How to search for YouTube videos in a channel with .NET Core 3

March 02, 20205 Min Read
YouTube provides some APIs for getting info about a channel videos. But they also provide .NET libraries to achieve the same result with C#. Let's have a try!

Let's say that you have a YouTube channel. Now, you want to list all the videos that you uploaded, and you are really strong in .NET Core 3.

So, what can you do?

First of all, you need to retrieve two information: your API key and your channel id.

Create your YouTube API Key

In order to use YouTube APIs, you need a developer key.

You can get it by simply visiting the Google developers page, where you can set up a new project (it's just a grouping of functionalities) and then navigate to the Credentials page where you can create the key.

Credentials page for getting API keys

Here you can set additional properties, like the key name and some restrictions.

Get you Channel ID

This information is really simple to get. Just access your account, then navigate to your advanced settings.

YouTube channel settings

Here you have info about your user id and your channel ID.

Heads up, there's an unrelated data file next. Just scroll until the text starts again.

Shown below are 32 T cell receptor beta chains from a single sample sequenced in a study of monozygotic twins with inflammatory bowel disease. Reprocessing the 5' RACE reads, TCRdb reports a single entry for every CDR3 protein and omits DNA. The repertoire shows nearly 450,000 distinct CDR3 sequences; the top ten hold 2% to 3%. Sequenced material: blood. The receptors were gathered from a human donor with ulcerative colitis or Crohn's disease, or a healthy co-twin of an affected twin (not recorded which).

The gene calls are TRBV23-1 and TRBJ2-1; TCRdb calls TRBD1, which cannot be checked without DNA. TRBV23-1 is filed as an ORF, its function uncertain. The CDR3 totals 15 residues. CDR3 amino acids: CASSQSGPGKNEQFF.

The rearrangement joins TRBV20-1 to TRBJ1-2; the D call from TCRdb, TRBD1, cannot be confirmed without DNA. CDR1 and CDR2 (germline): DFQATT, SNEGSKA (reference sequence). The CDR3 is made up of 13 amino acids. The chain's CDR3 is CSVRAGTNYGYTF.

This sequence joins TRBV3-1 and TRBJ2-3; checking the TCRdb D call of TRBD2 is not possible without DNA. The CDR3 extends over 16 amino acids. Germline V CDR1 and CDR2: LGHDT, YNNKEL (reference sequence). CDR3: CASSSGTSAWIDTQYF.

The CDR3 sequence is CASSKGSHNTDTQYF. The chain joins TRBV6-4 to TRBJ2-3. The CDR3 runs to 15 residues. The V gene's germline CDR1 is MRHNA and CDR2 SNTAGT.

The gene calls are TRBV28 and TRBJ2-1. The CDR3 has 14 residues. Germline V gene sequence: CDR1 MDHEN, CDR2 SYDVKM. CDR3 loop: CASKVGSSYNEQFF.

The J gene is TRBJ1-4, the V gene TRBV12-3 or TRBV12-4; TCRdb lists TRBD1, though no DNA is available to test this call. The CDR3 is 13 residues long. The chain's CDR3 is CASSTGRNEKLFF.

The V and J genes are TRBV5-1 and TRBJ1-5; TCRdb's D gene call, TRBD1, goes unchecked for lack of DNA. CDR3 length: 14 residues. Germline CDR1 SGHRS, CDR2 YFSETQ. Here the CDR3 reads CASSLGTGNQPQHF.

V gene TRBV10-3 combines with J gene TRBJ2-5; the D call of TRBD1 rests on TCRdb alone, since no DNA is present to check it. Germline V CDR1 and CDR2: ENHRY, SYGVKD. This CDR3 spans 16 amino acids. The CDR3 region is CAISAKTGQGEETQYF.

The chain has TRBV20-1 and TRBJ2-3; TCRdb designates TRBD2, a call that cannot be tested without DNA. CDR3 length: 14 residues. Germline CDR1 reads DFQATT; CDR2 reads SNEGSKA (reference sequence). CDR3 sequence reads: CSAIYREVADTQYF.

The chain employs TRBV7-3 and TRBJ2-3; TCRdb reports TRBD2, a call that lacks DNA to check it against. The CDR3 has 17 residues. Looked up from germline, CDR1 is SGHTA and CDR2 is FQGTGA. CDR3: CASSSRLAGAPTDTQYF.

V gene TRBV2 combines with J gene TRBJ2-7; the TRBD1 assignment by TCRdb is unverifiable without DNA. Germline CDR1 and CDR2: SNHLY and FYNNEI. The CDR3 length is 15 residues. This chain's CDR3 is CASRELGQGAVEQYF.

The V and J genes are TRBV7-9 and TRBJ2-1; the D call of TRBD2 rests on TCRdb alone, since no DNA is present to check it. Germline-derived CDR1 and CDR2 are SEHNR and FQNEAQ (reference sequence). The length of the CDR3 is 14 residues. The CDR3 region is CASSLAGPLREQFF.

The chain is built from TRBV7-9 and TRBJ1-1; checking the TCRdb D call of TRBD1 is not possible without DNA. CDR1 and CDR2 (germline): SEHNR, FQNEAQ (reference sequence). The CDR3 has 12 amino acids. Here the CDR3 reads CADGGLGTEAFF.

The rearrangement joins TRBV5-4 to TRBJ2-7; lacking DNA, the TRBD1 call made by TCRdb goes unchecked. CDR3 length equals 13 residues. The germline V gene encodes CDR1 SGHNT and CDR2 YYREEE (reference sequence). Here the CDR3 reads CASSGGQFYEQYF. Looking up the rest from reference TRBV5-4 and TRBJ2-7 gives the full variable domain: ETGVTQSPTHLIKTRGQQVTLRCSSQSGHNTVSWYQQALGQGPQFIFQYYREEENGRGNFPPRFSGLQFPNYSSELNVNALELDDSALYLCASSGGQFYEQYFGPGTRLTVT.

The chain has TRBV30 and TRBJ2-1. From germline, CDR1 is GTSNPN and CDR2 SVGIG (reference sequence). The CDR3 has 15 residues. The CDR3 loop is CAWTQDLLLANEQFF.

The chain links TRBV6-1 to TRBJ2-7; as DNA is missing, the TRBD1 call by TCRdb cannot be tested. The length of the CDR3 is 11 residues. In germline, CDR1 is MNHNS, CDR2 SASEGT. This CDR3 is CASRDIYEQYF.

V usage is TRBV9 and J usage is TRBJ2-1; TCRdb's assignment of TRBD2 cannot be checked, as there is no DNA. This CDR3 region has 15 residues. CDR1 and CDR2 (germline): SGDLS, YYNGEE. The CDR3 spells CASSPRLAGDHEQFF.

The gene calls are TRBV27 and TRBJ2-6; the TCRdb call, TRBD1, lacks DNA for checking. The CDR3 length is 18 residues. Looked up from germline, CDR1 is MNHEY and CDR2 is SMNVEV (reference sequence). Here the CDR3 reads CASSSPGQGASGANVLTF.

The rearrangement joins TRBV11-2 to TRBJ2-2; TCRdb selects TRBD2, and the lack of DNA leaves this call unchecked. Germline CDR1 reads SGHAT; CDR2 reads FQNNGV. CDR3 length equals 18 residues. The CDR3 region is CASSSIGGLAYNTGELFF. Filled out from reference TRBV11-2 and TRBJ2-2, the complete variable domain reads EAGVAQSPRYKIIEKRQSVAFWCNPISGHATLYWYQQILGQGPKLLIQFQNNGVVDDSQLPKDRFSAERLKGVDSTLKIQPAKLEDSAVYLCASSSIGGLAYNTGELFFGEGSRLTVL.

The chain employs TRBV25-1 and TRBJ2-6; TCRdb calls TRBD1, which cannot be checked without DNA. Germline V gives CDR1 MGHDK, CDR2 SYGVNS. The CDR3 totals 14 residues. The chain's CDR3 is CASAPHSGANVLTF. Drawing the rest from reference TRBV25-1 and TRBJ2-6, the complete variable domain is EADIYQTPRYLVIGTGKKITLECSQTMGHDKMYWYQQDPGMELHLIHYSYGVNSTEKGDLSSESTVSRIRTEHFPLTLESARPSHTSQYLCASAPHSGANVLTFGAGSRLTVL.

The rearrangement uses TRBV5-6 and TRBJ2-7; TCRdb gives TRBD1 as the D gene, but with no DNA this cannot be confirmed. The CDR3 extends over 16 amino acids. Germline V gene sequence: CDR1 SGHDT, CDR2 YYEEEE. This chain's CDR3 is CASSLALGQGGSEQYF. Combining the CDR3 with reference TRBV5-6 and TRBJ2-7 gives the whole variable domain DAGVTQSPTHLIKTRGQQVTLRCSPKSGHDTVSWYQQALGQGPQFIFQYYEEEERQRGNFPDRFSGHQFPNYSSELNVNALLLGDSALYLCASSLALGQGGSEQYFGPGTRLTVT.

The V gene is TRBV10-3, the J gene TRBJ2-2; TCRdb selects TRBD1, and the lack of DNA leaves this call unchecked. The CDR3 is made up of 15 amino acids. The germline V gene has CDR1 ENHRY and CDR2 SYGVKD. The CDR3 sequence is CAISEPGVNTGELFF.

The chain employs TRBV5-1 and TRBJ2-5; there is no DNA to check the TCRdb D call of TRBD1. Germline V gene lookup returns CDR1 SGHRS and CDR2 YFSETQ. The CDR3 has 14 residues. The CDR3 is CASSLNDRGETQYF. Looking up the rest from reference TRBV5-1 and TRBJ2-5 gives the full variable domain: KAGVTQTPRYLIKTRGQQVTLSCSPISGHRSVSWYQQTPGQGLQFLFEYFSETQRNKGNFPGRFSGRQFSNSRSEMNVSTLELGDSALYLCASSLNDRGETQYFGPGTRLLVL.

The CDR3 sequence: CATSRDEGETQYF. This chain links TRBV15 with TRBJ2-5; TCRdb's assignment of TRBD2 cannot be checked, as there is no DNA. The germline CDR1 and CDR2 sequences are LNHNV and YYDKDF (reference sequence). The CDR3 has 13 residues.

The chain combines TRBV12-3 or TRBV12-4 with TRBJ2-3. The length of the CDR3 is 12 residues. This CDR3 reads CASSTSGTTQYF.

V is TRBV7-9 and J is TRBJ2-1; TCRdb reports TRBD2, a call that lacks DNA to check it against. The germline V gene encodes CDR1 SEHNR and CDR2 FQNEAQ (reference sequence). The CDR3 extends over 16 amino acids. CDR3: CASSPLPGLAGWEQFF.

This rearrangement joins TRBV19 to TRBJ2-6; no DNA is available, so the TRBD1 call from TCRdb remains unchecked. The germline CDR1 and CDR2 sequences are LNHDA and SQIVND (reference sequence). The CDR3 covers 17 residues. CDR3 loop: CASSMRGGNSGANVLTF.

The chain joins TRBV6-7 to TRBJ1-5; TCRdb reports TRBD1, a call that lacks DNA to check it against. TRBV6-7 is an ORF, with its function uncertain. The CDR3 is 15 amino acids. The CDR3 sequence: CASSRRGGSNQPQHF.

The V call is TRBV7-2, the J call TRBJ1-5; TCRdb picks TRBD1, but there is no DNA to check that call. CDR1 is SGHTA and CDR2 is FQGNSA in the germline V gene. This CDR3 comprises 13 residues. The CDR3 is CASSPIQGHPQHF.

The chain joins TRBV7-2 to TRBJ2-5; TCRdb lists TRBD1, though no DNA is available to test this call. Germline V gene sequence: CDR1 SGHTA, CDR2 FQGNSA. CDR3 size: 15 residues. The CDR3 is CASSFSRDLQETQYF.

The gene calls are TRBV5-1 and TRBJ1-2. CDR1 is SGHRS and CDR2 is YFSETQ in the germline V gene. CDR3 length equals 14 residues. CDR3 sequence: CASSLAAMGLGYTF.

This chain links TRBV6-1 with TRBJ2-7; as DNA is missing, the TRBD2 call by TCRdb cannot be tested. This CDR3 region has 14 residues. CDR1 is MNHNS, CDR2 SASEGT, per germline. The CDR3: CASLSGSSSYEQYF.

Ok, now we have everything we need! It's time to go!

First steps with your codebase

Of course, you need an application to host the code. You can simply create a Console application with .NET Core 3.

Then, you need to download and install two NuGet packages: Google.Apis and Google.Apis.YouTube.v3; currently both packages are at version v1.43.0.

Now, since you need a list of videos, you must create a YouTubeVideo class:

public class YouTubeVideo
{
    public string Id { get; set; }
    public string Title { get; set; }
    public string Description { get; set; } 
    public string Thumbnail { get; set; }
    public string Picture { get; set; }
}

Nothing difficult. Just notice that I have 2 fields for the images: one for the Thumbnail and another for the main Picture.

Add a YouTube Service

To download those data, you need to instantiate a YouTube Service:

using (var youtubeService = new YouTubeService(new BaseClientService.Initializer()
{
    ApiKey = '<your api key>'
}))
{
    // todo 
}

NOTE: here I only set the ApiKey value in the Initializer constructor. You can add other properties, like GZipEnabled, ApplicationName, Serializer and so on.

Download the list of result

Now that you have the client, you must create the request.

var searchListRequest = youtubeService.Search.List("snippet");
searchListRequest.Q = searchText;
searchListRequest.MaxResults = maxResult;
searchListRequest.ChannelId = '<your-channel-id>';
searchListRequest.Type = "video";
searchListRequest.Order = SearchResource.ListRequest.OrderEnum.Relevance;

The YouTubeService class contains references to most of the capabilities provided by YouTube, such as Search, Video details, Channels, Captions and so on. Here we are interested in the Search functionality, so we must set it as "endpoint" and define where we want to search.

Confession time! I still haven't figured out what the snippet value means, and if there are other values. Every example in the documentation use this value.